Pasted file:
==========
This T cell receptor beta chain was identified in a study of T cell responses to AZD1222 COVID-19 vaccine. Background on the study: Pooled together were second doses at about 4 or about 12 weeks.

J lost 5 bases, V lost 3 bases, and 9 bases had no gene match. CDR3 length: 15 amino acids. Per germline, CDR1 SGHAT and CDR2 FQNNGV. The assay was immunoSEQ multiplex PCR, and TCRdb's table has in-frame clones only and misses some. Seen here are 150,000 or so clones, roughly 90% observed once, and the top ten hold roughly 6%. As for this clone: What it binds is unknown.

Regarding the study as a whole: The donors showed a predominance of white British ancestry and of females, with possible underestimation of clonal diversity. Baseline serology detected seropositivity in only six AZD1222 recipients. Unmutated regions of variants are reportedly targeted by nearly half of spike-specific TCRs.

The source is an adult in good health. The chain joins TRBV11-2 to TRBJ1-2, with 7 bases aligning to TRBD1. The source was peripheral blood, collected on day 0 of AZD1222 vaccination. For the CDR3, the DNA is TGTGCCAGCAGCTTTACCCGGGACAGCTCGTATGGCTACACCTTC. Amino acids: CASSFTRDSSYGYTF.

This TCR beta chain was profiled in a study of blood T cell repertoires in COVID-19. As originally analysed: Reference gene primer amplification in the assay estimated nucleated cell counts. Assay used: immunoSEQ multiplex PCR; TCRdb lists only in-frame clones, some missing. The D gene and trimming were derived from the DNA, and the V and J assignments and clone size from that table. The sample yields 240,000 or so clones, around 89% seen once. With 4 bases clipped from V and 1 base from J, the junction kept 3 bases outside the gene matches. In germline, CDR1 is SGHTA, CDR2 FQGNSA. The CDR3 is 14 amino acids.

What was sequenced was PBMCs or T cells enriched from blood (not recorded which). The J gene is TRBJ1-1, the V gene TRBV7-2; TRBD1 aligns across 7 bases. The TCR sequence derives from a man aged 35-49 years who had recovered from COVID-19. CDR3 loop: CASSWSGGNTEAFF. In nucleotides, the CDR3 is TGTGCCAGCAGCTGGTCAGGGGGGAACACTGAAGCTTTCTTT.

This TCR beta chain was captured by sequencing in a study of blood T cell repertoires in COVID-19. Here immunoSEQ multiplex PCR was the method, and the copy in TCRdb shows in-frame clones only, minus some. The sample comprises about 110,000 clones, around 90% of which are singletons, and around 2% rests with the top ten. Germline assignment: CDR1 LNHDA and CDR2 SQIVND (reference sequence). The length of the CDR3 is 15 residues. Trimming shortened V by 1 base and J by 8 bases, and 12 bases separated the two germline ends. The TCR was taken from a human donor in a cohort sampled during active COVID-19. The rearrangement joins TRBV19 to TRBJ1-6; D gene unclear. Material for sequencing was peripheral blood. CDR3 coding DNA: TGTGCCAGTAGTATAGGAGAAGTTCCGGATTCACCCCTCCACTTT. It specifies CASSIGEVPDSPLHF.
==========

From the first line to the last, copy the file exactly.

This T cell receptor beta chain was identified in a study of T cell responses to AZD1222 COVID-19 vaccine. Background on the study: Pooled together were second doses at about 4 or about 12 weeks.

J lost 5 bases, V lost 3 bases, and 9 bases had no gene match. CDR3 length: 15 amino acids. Per germline, CDR1 SGHAT and CDR2 FQNNGV. The assay was immunoSEQ multiplex PCR, and TCRdb's table has in-frame clones only and misses some. Seen here are 150,000 or so clones, roughly 90% observed once, and the top ten hold roughly 6%. As for this clone: What it binds is unknown.

Regarding the study as a whole: The donors showed a predominance of white British ancestry and of females, with possible underestimation of clonal diversity. Baseline serology detected seropositivity in only six AZD1222 recipients. Unmutated regions of variants are reportedly targeted by nearly half of spike-specific TCRs.

The source is an adult in good health. The chain joins TRBV11-2 to TRBJ1-2, with 7 bases aligning to TRBD1. The source was peripheral blood, collected on day 0 of AZD1222 vaccination. For the CDR3, the DNA is TGTGCCAGCAGCTTTACCCGGGACAGCTCGTATGGCTACACCTTC. Amino acids: CASSFTRDSSYGYTF.

This TCR beta chain was profiled in a study of blood T cell repertoires in COVID-19. As originally analysed: Reference gene primer amplification in the assay estimated nucleated cell counts. Assay used: immunoSEQ multiplex PCR; TCRdb lists only in-frame clones, some missing. The D gene and trimming were derived from the DNA, and the V and J assignments and clone size from that table. The sample yields 240,000 or so clones, around 89% seen once. With 4 bases clipped from V and 1 base from J, the junction kept 3 bases outside the gene matches. In germline, CDR1 is SGHTA, CDR2 FQGNSA. The CDR3 is 14 amino acids.

What was sequenced was PBMCs or T cells enriched from blood (not recorded which). The J gene is TRBJ1-1, the V gene TRBV7-2; TRBD1 aligns across 7 bases. The TCR sequence derives from a man aged 35-49 years who had recovered from COVID-19. CDR3 loop: CASSWSGGNTEAFF. In nucleotides, the CDR3 is TGTGCCAGCAGCTGGTCAGGGGGGAACACTGAAGCTTTCTTT.

This TCR beta chain was captured by sequencing in a study of blood T cell repertoires in COVID-19. Here immunoSEQ multiplex PCR was the method, and the copy in TCRdb shows in-frame clones only, minus some. The sample comprises about 110,000 clones, around 90% of which are singletons, and around 2% rests with the top ten. Germline assignment: CDR1 LNHDA and CDR2 SQIVND (reference sequence). The length of the CDR3 is 15 residues. Trimming shortened V by 1 base and J by 8 bases, and 12 bases separated the two germline ends. The TCR was taken from a human donor in a cohort sampled during active COVID-19. The rearrangement joins TRBV19 to TRBJ1-6; D gene unclear. Material for sequencing was peripheral blood. CDR3 coding DNA: TGTGCCAGTAGTATAGGAGAAGTTCCGGATTCACCCCTCCACTTT. It specifies CASSIGEVPDSPLHF.